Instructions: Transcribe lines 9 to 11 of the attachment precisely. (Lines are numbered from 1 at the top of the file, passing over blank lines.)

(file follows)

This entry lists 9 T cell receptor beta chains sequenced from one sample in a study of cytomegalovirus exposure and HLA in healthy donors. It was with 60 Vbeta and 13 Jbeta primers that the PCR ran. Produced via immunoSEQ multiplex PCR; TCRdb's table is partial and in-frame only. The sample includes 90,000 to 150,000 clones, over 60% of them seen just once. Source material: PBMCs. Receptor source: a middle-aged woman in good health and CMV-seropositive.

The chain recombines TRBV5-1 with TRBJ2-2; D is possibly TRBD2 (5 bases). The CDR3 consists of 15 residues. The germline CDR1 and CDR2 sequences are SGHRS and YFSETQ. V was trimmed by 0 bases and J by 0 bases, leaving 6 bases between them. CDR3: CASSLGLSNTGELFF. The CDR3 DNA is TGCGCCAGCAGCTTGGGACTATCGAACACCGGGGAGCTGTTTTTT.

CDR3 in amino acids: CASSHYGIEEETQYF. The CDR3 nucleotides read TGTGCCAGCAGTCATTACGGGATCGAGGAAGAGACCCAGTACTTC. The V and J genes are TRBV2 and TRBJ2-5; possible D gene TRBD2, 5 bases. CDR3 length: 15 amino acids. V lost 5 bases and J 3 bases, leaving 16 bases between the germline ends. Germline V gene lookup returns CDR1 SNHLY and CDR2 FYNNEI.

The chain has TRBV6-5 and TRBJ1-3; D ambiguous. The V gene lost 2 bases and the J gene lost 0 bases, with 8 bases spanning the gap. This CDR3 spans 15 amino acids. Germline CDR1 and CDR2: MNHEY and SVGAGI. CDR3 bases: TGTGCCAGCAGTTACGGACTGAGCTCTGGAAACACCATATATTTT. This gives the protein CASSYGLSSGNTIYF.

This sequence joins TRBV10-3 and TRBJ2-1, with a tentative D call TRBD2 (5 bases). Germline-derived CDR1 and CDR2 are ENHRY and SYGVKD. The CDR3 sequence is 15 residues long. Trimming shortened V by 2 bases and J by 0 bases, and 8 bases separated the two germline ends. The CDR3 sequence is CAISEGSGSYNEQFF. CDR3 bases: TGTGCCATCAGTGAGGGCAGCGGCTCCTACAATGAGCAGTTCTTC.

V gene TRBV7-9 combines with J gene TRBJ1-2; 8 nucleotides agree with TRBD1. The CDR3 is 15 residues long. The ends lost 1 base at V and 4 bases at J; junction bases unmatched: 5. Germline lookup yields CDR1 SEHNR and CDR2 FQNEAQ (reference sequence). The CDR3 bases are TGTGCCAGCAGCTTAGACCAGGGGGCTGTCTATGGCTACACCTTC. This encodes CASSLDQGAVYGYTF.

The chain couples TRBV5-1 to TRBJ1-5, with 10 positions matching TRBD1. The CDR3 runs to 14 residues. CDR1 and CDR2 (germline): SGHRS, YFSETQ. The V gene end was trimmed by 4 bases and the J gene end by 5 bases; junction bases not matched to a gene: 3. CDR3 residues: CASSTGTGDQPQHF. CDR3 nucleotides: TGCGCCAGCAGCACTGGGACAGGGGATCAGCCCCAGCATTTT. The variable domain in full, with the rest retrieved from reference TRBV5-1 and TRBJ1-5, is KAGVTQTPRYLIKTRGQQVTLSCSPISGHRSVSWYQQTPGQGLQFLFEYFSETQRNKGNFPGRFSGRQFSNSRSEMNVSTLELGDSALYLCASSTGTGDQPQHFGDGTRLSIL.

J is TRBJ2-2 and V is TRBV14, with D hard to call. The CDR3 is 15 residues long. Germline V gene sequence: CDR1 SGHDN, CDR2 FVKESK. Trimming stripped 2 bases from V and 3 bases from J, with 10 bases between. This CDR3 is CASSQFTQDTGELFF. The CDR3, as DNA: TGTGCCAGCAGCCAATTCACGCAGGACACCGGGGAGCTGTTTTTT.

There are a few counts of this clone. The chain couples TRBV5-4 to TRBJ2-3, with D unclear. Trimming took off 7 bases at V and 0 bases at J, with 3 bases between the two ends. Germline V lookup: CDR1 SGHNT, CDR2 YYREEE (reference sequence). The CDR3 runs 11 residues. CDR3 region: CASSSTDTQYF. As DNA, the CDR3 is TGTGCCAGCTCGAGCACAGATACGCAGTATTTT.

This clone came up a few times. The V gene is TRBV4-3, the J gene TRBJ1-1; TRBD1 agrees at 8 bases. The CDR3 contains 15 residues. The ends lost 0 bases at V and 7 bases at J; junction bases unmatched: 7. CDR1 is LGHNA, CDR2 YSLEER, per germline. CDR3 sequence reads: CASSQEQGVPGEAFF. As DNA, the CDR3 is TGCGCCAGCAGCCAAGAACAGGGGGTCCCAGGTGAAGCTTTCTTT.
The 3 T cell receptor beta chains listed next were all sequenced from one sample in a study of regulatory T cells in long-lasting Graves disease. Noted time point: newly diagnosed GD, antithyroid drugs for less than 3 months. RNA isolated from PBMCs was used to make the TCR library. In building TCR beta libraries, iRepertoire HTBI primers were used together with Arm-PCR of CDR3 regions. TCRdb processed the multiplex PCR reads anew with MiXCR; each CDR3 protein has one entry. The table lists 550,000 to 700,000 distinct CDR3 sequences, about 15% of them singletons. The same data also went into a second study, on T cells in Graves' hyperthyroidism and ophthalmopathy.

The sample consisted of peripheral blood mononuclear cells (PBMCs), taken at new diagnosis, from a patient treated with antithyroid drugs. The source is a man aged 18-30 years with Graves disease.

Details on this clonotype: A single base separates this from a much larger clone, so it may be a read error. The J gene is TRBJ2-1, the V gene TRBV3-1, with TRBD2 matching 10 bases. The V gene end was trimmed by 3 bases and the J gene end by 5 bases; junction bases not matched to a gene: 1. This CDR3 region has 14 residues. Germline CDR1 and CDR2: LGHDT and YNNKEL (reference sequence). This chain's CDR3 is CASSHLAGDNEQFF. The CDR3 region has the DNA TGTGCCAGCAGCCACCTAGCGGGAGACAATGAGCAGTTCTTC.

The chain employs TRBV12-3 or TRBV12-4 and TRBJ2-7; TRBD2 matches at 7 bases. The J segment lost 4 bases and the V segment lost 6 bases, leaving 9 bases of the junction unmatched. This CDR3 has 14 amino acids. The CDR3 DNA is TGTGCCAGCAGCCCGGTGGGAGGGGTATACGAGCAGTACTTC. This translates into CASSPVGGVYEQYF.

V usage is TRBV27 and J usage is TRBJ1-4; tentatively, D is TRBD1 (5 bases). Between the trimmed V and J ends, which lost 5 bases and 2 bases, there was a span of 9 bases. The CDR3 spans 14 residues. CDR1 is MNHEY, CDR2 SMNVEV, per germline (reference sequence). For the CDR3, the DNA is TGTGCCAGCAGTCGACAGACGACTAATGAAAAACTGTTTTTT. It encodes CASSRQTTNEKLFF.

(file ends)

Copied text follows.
There are a few counts of this clone. The chain couples TRBV5-4 to TRBJ2-3, with D unclear. Trimming took off 7 bases at V and 0 bases at J, with 3 bases between the two ends. Germline V lookup: CDR1 SGHNT, CDR2 YYREEE (reference sequence). The CDR3 runs 11 residues. CDR3 region: CASSSTDTQYF. As DNA, the CDR3 is TGTGCCAGCTCGAGCACAGATACGCAGTATTTT.

This clone came up a few times. The V gene is TRBV4-3, the J gene TRBJ1-1; TRBD1 agrees at 8 bases. The CDR3 contains 15 residues. The ends lost 0 bases at V and 7 bases at J; junction bases unmatched: 7. CDR1 is LGHNA, CDR2 YSLEER, per germline. CDR3 sequence reads: CASSQEQGVPGEAFF. As DNA, the CDR3 is TGCGCCAGCAGCCAAGAACAGGGGGTCCCAGGTGAAGCTTTCTTT.
The 3 T cell receptor beta chains listed next were all sequenced from one sample in a study of regulatory T cells in long-lasting Graves disease. Noted time point: newly diagnosed GD, antithyroid drugs for less than 3 months. RNA isolated from PBMCs was used to make the TCR library. In building TCR beta libraries, iRepertoire HTBI primers were used together with Arm-PCR of CDR3 regions. TCRdb processed the multiplex PCR reads anew with MiXCR; each CDR3 protein has one entry. The table lists 550,000 to 700,000 distinct CDR3 sequences, about 15% of them singletons. The same data also went into a second study, on T cells in Graves' hyperthyroidism and ophthalmopathy.